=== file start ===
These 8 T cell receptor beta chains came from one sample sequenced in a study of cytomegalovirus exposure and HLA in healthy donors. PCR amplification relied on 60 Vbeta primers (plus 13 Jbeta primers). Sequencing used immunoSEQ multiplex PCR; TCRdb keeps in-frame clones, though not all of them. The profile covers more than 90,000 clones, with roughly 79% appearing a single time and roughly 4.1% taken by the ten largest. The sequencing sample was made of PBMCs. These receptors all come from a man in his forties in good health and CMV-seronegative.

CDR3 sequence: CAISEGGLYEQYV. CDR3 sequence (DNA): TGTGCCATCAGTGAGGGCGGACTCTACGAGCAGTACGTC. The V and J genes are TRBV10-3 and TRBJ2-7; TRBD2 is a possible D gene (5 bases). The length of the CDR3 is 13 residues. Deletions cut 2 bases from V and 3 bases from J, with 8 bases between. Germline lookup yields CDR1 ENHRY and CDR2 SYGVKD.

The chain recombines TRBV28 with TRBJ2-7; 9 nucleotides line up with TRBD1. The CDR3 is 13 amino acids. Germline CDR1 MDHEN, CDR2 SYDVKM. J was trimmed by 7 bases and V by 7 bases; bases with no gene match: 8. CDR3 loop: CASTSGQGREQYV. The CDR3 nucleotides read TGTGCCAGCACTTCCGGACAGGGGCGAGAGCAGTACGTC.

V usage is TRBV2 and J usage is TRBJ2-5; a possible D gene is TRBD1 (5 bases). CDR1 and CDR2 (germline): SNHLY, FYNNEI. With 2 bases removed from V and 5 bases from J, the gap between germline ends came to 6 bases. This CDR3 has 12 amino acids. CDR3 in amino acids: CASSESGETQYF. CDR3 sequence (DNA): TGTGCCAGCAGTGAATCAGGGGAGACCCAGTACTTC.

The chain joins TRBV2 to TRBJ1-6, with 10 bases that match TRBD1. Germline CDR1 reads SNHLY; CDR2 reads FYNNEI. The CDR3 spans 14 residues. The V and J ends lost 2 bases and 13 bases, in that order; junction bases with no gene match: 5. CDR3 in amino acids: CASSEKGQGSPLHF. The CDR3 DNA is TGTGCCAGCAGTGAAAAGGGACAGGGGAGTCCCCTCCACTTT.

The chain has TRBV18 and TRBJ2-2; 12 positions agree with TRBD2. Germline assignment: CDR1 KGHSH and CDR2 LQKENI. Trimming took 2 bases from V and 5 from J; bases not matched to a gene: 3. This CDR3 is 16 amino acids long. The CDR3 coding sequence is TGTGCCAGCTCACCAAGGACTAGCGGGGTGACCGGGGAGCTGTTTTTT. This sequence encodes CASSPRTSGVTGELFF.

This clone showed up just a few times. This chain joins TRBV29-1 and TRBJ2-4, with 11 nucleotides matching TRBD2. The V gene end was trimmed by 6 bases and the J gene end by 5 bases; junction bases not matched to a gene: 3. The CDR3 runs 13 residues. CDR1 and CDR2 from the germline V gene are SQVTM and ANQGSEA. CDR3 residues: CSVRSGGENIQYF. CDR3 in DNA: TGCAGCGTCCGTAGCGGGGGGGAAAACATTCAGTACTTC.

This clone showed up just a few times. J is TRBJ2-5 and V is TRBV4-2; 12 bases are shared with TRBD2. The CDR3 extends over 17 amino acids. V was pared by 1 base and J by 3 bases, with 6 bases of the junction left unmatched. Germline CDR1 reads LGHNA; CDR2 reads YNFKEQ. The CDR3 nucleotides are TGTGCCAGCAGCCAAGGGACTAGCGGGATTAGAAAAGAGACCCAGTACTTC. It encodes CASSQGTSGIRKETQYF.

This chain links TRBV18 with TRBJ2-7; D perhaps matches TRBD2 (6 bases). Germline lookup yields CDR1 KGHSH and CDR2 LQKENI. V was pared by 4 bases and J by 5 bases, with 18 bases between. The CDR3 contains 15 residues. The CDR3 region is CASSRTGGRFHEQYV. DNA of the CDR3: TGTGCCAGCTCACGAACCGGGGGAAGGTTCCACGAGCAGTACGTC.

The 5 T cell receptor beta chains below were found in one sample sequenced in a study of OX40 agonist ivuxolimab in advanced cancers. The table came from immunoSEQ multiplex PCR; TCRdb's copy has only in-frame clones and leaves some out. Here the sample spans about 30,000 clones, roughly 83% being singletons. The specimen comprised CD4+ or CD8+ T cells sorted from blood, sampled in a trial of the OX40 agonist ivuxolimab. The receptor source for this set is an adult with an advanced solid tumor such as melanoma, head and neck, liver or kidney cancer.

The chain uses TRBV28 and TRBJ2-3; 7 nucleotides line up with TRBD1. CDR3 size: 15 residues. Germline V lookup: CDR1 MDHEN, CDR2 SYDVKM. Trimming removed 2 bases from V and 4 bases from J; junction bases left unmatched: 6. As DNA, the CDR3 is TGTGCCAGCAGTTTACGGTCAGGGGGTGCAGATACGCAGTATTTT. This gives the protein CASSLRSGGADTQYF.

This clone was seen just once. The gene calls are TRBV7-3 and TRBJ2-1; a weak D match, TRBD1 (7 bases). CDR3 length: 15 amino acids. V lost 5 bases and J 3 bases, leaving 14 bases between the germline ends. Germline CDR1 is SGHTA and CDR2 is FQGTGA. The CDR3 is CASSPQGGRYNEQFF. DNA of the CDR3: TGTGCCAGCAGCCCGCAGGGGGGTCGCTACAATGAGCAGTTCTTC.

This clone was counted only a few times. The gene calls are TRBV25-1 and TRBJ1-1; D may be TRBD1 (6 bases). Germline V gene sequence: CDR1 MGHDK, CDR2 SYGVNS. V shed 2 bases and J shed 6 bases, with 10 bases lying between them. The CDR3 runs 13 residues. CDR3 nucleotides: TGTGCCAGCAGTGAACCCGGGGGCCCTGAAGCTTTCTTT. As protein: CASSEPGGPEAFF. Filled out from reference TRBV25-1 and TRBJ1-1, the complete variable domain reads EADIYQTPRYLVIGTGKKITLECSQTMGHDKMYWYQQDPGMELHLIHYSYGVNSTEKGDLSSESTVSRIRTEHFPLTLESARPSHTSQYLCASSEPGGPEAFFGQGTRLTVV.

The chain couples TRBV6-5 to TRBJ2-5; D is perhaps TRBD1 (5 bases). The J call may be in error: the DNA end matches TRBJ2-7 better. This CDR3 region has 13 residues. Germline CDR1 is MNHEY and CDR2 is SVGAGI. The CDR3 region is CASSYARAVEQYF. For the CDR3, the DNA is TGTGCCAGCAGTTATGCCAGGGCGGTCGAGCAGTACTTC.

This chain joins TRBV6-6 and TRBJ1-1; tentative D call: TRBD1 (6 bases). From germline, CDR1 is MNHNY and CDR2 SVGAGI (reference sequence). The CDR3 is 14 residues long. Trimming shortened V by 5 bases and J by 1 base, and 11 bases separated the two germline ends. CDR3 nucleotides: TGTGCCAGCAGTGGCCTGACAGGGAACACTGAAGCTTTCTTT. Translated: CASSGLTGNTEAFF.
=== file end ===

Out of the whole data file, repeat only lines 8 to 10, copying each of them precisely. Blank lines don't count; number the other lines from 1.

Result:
This clone showed up just a few times. J is TRBJ2-5 and V is TRBV4-2; 12 bases are shared with TRBD2. The CDR3 extends over 17 amino acids. V was pared by 1 base and J by 3 bases, with 6 bases of the junction left unmatched. Germline CDR1 reads LGHNA; CDR2 reads YNFKEQ. The CDR3 nucleotides are TGTGCCAGCAGCCAAGGGACTAGCGGGATTAGAAAAGAGACCCAGTACTTC. It encodes CASSQGTSGIRKETQYF.

This chain links TRBV18 with TRBJ2-7; D perhaps matches TRBD2 (6 bases). Germline lookup yields CDR1 KGHSH and CDR2 LQKENI. V was pared by 4 bases and J by 5 bases, with 18 bases between. The CDR3 contains 15 residues. The CDR3 region is CASSRTGGRFHEQYV. DNA of the CDR3: TGTGCCAGCTCACGAACCGGGGGAAGGTTCCACGAGCAGTACGTC.

The 5 T cell receptor beta chains below were found in one sample sequenced in a study of OX40 agonist ivuxolimab in advanced cancers. The table came from immunoSEQ multiplex PCR; TCRdb's copy has only in-frame clones and leaves some out. Here the sample spans about 30,000 clones, roughly 83% being singletons. The specimen comprised CD4+ or CD8+ T cells sorted from blood, sampled in a trial of the OX40 agonist ivuxolimab. The receptor source for this set is an adult with an advanced solid tumor such as melanoma, head and neck, liver or kidney cancer.